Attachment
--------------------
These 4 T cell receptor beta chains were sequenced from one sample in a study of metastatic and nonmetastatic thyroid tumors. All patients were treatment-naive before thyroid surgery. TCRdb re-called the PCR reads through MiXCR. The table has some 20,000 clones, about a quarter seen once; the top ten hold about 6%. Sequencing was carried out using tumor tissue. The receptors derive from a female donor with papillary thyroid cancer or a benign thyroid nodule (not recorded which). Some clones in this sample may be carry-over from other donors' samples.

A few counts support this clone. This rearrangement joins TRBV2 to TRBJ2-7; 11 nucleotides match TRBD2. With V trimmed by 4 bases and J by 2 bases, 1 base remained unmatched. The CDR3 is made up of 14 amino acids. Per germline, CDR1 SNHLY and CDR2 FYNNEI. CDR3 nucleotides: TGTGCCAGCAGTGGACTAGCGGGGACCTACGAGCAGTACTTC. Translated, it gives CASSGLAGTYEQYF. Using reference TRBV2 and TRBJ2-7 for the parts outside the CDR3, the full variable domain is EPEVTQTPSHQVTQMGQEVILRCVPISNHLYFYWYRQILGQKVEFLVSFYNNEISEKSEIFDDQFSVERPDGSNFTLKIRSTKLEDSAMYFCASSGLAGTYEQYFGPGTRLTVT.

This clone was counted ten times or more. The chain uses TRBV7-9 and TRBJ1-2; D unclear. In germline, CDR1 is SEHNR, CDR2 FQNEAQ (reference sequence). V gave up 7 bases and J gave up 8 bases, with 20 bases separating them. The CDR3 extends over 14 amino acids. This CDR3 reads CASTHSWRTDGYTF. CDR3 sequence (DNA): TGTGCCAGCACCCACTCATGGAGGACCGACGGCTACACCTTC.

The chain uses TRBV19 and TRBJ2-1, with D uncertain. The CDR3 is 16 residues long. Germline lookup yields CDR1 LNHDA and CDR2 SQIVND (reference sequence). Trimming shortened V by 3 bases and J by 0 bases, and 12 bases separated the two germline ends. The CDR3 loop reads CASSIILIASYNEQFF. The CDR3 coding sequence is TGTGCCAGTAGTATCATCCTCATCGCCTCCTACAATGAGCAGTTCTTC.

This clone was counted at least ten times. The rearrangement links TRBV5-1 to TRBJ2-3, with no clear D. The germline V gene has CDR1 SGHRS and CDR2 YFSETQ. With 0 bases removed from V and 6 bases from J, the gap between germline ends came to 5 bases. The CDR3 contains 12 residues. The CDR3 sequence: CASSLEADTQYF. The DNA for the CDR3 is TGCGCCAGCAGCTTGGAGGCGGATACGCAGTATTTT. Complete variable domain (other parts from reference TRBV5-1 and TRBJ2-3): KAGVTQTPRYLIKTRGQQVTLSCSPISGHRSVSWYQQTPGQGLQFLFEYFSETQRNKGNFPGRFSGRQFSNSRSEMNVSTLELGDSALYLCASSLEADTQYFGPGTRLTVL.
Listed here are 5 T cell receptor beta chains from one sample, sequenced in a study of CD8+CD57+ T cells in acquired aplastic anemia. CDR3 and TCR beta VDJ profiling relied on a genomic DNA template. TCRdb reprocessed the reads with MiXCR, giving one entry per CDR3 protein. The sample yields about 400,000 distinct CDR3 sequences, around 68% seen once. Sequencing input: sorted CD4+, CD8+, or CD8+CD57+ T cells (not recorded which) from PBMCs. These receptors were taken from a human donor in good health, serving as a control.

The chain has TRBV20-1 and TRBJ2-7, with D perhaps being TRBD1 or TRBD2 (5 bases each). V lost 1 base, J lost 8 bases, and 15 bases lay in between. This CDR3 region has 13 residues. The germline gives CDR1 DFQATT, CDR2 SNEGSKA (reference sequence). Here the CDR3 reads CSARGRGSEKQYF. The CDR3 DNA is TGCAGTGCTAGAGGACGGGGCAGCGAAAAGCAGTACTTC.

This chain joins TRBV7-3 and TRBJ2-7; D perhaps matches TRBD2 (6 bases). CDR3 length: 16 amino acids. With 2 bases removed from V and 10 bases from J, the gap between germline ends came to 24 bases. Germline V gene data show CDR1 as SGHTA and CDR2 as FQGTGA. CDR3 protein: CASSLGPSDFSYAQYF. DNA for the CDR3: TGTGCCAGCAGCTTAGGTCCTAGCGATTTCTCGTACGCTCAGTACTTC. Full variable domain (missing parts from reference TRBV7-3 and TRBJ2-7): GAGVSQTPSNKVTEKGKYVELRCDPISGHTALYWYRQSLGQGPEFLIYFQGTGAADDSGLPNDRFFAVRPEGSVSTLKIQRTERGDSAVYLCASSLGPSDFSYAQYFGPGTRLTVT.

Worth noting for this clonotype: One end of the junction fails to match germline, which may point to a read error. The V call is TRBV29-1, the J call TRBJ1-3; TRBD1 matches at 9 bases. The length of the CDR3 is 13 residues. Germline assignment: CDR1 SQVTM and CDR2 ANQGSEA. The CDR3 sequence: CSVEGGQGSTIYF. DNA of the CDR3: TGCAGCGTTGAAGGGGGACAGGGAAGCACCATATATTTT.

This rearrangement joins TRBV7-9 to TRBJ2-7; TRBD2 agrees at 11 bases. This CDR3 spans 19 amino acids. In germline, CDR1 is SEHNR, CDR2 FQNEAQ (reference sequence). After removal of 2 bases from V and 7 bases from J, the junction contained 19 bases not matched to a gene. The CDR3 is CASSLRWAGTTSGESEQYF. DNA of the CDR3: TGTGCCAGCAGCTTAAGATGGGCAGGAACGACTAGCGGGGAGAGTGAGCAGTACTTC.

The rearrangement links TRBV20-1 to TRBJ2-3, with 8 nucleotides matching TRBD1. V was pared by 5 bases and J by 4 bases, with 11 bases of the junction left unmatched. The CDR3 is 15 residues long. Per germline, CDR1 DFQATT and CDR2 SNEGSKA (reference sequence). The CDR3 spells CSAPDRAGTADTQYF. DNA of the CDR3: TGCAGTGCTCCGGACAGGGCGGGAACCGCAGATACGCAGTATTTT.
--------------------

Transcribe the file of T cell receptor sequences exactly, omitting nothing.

These 4 T cell receptor beta chains were sequenced from one sample in a study of metastatic and nonmetastatic thyroid tumors. All patients were treatment-naive before thyroid surgery. TCRdb re-called the PCR reads through MiXCR. The table has some 20,000 clones, about a quarter seen once; the top ten hold about 6%. Sequencing was carried out using tumor tissue. The receptors derive from a female donor with papillary thyroid cancer or a benign thyroid nodule (not recorded which). Some clones in this sample may be carry-over from other donors' samples.

A few counts support this clone. This rearrangement joins TRBV2 to TRBJ2-7; 11 nucleotides match TRBD2. With V trimmed by 4 bases and J by 2 bases, 1 base remained unmatched. The CDR3 is made up of 14 amino acids. Per germline, CDR1 SNHLY and CDR2 FYNNEI. CDR3 nucleotides: TGTGCCAGCAGTGGACTAGCGGGGACCTACGAGCAGTACTTC. Translated, it gives CASSGLAGTYEQYF. Using reference TRBV2 and TRBJ2-7 for the parts outside the CDR3, the full variable domain is EPEVTQTPSHQVTQMGQEVILRCVPISNHLYFYWYRQILGQKVEFLVSFYNNEISEKSEIFDDQFSVERPDGSNFTLKIRSTKLEDSAMYFCASSGLAGTYEQYFGPGTRLTVT.

This clone was counted ten times or more. The chain uses TRBV7-9 and TRBJ1-2; D unclear. In germline, CDR1 is SEHNR, CDR2 FQNEAQ (reference sequence). V gave up 7 bases and J gave up 8 bases, with 20 bases separating them. The CDR3 extends over 14 amino acids. This CDR3 reads CASTHSWRTDGYTF. CDR3 sequence (DNA): TGTGCCAGCACCCACTCATGGAGGACCGACGGCTACACCTTC.

The chain uses TRBV19 and TRBJ2-1, with D uncertain. The CDR3 is 16 residues long. Germline lookup yields CDR1 LNHDA and CDR2 SQIVND (reference sequence). Trimming shortened V by 3 bases and J by 0 bases, and 12 bases separated the two germline ends. The CDR3 loop reads CASSIILIASYNEQFF. The CDR3 coding sequence is TGTGCCAGTAGTATCATCCTCATCGCCTCCTACAATGAGCAGTTCTTC.

This clone was counted at least ten times. The rearrangement links TRBV5-1 to TRBJ2-3, with no clear D. The germline V gene has CDR1 SGHRS and CDR2 YFSETQ. With 0 bases removed from V and 6 bases from J, the gap between germline ends came to 5 bases. The CDR3 contains 12 residues. The CDR3 sequence: CASSLEADTQYF. The DNA for the CDR3 is TGCGCCAGCAGCTTGGAGGCGGATACGCAGTATTTT. Complete variable domain (other parts from reference TRBV5-1 and TRBJ2-3): KAGVTQTPRYLIKTRGQQVTLSCSPISGHRSVSWYQQTPGQGLQFLFEYFSETQRNKGNFPGRFSGRQFSNSRSEMNVSTLELGDSALYLCASSLEADTQYFGPGTRLTVL.
Listed here are 5 T cell receptor beta chains from one sample, sequenced in a study of CD8+CD57+ T cells in acquired aplastic anemia. CDR3 and TCR beta VDJ profiling relied on a genomic DNA template. TCRdb reprocessed the reads with MiXCR, giving one entry per CDR3 protein. The sample yields about 400,000 distinct CDR3 sequences, around 68% seen once. Sequencing input: sorted CD4+, CD8+, or CD8+CD57+ T cells (not recorded which) from PBMCs. These receptors were taken from a human donor in good health, serving as a control.

The chain has TRBV20-1 and TRBJ2-7, with D perhaps being TRBD1 or TRBD2 (5 bases each). V lost 1 base, J lost 8 bases, and 15 bases lay in between. This CDR3 region has 13 residues. The germline gives CDR1 DFQATT, CDR2 SNEGSKA (reference sequence). Here the CDR3 reads CSARGRGSEKQYF. The CDR3 DNA is TGCAGTGCTAGAGGACGGGGCAGCGAAAAGCAGTACTTC.

This chain joins TRBV7-3 and TRBJ2-7; D perhaps matches TRBD2 (6 bases). CDR3 length: 16 amino acids. With 2 bases removed from V and 10 bases from J, the gap between germline ends came to 24 bases. Germline V gene data show CDR1 as SGHTA and CDR2 as FQGTGA. CDR3 protein: CASSLGPSDFSYAQYF. DNA for the CDR3: TGTGCCAGCAGCTTAGGTCCTAGCGATTTCTCGTACGCTCAGTACTTC. Full variable domain (missing parts from reference TRBV7-3 and TRBJ2-7): GAGVSQTPSNKVTEKGKYVELRCDPISGHTALYWYRQSLGQGPEFLIYFQGTGAADDSGLPNDRFFAVRPEGSVSTLKIQRTERGDSAVYLCASSLGPSDFSYAQYFGPGTRLTVT.

Worth noting for this clonotype: One end of the junction fails to match germline, which may point to a read error. The V call is TRBV29-1, the J call TRBJ1-3; TRBD1 matches at 9 bases. The length of the CDR3 is 13 residues. Germline assignment: CDR1 SQVTM and CDR2 ANQGSEA. The CDR3 sequence: CSVEGGQGSTIYF. DNA of the CDR3: TGCAGCGTTGAAGGGGGACAGGGAAGCACCATATATTTT.

This rearrangement joins TRBV7-9 to TRBJ2-7; TRBD2 agrees at 11 bases. This CDR3 spans 19 amino acids. In germline, CDR1 is SEHNR, CDR2 FQNEAQ (reference sequence). After removal of 2 bases from V and 7 bases from J, the junction contained 19 bases not matched to a gene. The CDR3 is CASSLRWAGTTSGESEQYF. DNA of the CDR3: TGTGCCAGCAGCTTAAGATGGGCAGGAACGACTAGCGGGGAGAGTGAGCAGTACTTC.

The rearrangement links TRBV20-1 to TRBJ2-3, with 8 nucleotides matching TRBD1. V was pared by 5 bases and J by 4 bases, with 11 bases of the junction left unmatched. The CDR3 is 15 residues long. Per germline, CDR1 DFQATT and CDR2 SNEGSKA (reference sequence). The CDR3 spells CSAPDRAGTADTQYF. DNA of the CDR3: TGCAGTGCTCCGGACAGGGCGGGAACCGCAGATACGCAGTATTTT.